If you’re running PPC ads for your eCommerce store, you’re probably already tracking metrics such as Cost Per Click, Click Through Rate, and Cost Per Conversion.
That’s fine and dandy, but… how about your ROAS?
For those of you who aren’t paying attention to your ROAS, chances are, you’re leaving money on the table. In this article, we’ll walk you through:
- What is ROAS? (+ the formula for ROAS calculation)
- ROAS vs ROI
- The importance of ROAS for eCommerce stores
- How to track ROAS, and
- 5 tried-and-tested ways to boost your ROAS
Once you understand how ROAS fits into the picture, you’ll be that much more equipped to fine-tune and optimize your campaigns.
Alright, let’s get started!
What is ROAS?
In a nutshell: ROAS refers to Return On Ad Spend. (Some folks call it Revenue Over Ad Spend, but the two terms mean the same thing.)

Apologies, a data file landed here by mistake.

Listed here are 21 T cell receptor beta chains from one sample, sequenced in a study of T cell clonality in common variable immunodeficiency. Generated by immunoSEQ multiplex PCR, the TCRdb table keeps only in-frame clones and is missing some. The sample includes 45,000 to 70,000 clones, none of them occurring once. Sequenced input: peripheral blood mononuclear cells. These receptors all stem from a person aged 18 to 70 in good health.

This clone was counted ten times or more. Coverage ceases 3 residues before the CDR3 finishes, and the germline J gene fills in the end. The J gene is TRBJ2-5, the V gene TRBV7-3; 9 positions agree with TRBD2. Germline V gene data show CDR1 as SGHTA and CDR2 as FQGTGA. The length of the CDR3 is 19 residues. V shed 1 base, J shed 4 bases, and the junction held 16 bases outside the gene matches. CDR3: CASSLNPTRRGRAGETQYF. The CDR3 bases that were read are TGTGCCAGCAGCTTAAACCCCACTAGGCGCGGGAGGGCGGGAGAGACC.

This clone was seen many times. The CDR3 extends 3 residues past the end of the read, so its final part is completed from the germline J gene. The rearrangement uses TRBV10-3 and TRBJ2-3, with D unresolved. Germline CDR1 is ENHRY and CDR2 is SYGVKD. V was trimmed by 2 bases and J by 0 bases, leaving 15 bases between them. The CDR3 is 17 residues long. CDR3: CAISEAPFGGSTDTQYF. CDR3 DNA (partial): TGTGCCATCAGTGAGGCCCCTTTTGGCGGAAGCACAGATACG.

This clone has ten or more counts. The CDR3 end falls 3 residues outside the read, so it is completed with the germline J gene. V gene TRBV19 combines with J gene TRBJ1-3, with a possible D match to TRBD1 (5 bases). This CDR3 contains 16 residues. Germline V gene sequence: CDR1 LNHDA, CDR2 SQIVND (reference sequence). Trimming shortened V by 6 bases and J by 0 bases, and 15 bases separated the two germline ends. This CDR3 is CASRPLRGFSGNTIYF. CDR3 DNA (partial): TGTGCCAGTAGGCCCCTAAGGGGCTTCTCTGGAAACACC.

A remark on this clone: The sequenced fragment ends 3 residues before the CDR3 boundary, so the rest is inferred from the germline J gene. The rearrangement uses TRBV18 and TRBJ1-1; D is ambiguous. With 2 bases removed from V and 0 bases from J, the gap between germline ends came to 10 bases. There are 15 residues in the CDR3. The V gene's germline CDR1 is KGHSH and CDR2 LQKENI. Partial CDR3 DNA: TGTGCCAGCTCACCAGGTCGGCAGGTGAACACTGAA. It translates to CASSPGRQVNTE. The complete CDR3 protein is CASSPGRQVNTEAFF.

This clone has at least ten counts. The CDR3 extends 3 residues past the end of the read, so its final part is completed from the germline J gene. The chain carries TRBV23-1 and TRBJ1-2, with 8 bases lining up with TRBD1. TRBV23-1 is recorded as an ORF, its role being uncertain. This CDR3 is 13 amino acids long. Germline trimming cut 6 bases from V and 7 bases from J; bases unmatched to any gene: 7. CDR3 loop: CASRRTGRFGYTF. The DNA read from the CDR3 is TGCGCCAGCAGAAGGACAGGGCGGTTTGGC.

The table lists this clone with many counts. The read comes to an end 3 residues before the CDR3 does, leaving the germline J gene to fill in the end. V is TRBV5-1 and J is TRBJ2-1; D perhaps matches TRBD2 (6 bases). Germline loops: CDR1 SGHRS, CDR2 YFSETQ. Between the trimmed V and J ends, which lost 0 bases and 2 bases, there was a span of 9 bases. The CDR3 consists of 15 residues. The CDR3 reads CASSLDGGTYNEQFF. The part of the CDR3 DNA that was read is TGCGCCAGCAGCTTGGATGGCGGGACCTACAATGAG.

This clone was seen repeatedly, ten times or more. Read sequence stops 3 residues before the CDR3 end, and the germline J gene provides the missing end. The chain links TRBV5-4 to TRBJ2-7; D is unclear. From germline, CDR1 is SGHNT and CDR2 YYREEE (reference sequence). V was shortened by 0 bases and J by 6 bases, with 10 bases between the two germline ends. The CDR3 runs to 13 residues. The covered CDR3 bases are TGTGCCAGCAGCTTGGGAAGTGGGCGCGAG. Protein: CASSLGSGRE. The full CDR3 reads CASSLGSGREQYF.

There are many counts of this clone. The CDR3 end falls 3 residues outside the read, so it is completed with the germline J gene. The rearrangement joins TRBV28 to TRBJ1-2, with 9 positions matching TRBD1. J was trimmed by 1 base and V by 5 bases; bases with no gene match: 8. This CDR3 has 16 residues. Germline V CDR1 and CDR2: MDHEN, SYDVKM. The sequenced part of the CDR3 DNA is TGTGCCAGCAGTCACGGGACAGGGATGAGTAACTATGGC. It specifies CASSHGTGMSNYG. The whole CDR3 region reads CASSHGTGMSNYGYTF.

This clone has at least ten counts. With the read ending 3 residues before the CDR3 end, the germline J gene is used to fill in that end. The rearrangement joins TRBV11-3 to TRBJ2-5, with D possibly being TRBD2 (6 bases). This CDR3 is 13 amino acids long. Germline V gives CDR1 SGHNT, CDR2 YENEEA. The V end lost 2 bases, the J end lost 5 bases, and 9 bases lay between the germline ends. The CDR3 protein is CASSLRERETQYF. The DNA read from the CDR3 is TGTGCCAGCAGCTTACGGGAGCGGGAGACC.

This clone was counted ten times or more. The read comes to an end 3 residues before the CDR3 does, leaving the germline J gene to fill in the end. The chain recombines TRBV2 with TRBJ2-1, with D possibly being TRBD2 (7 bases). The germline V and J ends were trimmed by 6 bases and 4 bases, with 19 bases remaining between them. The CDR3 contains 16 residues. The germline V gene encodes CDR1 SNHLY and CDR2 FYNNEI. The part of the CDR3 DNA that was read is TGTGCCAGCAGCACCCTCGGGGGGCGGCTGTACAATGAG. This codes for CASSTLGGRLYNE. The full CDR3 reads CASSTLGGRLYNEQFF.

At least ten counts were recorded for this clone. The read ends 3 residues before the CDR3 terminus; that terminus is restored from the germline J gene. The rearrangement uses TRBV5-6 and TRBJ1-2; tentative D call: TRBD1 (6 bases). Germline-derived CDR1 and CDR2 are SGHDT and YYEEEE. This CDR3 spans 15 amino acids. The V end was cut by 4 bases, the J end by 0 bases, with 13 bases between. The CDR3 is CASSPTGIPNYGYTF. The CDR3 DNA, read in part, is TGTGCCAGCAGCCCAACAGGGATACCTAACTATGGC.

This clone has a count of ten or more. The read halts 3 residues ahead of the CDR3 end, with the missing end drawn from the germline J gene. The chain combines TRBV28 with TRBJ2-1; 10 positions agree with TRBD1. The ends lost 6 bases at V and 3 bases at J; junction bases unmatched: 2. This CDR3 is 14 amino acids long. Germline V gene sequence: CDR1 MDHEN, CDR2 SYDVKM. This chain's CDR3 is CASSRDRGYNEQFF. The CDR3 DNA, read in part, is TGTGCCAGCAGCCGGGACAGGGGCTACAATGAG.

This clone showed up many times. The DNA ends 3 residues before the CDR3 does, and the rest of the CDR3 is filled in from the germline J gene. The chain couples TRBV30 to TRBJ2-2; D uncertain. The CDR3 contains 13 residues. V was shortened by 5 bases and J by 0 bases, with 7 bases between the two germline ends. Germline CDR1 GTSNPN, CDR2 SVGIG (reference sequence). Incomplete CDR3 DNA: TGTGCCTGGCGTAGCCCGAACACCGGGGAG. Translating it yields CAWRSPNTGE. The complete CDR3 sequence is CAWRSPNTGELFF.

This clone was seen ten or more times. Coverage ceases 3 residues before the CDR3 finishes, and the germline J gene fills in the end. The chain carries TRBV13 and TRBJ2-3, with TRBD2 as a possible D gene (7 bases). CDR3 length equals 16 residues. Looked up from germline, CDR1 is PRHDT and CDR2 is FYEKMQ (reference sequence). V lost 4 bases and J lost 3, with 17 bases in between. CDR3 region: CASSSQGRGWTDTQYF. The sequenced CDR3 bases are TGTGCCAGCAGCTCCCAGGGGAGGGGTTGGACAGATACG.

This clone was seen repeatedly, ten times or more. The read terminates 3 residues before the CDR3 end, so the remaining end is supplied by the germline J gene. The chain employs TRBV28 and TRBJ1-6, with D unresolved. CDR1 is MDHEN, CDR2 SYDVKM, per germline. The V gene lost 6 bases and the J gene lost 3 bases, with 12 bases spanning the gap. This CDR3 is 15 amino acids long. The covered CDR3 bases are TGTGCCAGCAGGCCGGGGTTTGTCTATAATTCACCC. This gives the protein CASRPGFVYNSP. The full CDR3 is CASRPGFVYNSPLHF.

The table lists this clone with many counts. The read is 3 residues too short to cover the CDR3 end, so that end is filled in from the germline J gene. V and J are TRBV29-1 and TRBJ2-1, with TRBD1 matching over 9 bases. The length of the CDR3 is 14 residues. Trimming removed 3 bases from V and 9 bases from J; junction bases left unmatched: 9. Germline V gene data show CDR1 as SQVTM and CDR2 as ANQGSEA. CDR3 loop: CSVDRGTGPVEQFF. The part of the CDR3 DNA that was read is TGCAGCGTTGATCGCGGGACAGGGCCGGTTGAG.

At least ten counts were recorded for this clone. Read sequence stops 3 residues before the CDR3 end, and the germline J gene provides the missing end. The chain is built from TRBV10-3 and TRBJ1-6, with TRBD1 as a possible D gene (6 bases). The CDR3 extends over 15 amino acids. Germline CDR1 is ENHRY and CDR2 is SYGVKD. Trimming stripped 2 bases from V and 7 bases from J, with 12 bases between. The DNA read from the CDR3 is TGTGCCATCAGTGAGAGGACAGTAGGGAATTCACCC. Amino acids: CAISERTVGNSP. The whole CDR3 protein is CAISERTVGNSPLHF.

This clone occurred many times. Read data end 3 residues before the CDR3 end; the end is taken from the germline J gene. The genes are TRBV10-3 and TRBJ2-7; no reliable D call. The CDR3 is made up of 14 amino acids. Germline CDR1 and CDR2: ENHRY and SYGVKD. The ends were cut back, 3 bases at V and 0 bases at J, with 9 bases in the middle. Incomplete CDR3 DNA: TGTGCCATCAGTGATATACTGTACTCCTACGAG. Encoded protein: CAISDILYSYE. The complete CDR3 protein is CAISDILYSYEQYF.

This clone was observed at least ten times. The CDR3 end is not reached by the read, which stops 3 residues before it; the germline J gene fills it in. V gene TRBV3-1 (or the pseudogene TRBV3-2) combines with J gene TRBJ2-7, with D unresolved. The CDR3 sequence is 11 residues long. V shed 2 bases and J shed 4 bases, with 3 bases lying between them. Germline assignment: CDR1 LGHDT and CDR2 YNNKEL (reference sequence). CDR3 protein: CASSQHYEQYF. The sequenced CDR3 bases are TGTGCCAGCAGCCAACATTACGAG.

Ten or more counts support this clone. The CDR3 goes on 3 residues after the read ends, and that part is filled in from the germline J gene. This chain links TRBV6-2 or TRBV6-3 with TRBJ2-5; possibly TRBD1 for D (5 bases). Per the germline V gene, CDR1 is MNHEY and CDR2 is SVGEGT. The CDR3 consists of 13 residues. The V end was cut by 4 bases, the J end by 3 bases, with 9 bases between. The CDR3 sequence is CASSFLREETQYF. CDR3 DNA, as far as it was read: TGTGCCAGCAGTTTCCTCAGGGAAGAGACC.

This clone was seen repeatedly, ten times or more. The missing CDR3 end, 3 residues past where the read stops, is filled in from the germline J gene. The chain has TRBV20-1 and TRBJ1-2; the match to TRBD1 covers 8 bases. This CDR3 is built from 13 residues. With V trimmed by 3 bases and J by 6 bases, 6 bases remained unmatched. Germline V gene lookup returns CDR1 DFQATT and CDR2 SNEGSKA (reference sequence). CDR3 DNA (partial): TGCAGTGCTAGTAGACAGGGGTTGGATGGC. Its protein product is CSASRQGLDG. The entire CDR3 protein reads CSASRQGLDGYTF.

Wondering how to calculate ROAS? It’s pretty straightforward – just identify the revenue you’ve generated from your ad campaign, and divide this by your ad spend.
Here’s the ROAS formula in action:
- Revenue = $10,000
- Ad spend = $5,000
- ROAS = $10,000 / $5,000 = 2x
Basically, this means that you 2x every dollar that you spend on your ads.
In this case, we’re looking at ROAS using a multiple, but you can also calculate ROAS and express it as:
- A percentage (200%)
- A ratio (2:1), or
- A dollar amount ($2)
Easy, right? I’m pretty sure you could do this in your sleep.
Alright, so here’s the question:
What’s the average ROAS? What target ROAS should you be striving to achieve?
First up, according to statistics by Nielsen, the average ROAS is approximately $2.87 across all industries.